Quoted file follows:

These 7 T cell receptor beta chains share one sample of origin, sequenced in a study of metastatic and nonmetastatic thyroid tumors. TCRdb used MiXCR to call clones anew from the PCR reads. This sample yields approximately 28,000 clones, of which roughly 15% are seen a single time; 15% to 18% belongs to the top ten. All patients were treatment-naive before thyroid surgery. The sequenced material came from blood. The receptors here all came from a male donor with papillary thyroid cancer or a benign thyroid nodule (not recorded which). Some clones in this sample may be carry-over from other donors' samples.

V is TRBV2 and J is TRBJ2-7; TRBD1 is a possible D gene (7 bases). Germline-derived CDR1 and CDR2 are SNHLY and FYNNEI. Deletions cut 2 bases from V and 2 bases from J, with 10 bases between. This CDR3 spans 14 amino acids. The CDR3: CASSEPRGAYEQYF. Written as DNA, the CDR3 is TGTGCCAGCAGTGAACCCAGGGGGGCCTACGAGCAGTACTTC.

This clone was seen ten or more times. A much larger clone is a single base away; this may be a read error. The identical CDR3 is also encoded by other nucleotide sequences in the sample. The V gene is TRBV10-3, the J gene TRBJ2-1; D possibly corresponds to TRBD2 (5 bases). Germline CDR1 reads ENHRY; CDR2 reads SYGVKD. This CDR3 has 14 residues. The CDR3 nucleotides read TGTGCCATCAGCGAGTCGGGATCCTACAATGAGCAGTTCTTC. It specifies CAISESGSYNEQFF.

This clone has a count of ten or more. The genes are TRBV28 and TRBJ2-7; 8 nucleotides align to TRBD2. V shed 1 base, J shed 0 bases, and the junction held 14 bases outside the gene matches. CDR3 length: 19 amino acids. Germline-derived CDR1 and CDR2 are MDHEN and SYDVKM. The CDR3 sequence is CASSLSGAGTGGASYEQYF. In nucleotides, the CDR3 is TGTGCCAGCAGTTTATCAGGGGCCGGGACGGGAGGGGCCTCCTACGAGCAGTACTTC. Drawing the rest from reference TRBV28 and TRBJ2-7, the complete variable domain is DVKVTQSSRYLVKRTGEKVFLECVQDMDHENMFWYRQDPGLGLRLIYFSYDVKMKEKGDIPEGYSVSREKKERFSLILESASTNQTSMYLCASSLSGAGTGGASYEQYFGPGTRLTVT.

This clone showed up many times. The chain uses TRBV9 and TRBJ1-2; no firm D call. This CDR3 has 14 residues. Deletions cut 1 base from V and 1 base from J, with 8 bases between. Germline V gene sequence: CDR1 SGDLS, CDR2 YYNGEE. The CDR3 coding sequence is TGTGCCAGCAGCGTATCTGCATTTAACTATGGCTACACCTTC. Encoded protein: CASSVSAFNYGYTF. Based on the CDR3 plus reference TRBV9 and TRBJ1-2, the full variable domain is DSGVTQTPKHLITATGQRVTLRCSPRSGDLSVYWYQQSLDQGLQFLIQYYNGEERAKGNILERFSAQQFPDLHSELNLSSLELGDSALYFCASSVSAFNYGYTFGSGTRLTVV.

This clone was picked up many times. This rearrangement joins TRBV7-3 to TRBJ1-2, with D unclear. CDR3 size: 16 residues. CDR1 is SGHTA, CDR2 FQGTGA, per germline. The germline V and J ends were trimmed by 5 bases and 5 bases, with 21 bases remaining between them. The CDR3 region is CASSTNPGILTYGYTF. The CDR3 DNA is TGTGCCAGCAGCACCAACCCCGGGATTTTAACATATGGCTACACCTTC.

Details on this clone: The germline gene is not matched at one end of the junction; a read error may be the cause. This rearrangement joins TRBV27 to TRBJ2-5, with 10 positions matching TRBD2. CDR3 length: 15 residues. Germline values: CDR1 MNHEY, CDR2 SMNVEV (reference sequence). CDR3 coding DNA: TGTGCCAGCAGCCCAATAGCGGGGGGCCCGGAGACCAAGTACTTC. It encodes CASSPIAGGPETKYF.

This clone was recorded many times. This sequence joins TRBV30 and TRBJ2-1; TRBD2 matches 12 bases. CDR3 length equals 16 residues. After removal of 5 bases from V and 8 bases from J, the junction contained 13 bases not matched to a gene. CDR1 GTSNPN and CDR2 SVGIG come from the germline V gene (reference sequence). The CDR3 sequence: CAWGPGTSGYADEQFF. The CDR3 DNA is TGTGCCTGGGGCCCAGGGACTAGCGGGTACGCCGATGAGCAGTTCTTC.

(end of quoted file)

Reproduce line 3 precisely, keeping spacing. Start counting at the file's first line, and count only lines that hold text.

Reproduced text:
This clone was seen ten or more times. A much larger clone is a single base away; this may be a read error. The identical CDR3 is also encoded by other nucleotide sequences in the sample. The V gene is TRBV10-3, the J gene TRBJ2-1; D possibly corresponds to TRBD2 (5 bases). Germline CDR1 reads ENHRY; CDR2 reads SYGVKD. This CDR3 has 14 residues. The CDR3 nucleotides read TGTGCCATCAGCGAGTCGGGATCCTACAATGAGCAGTTCTTC. It specifies CAISESGSYNEQFF.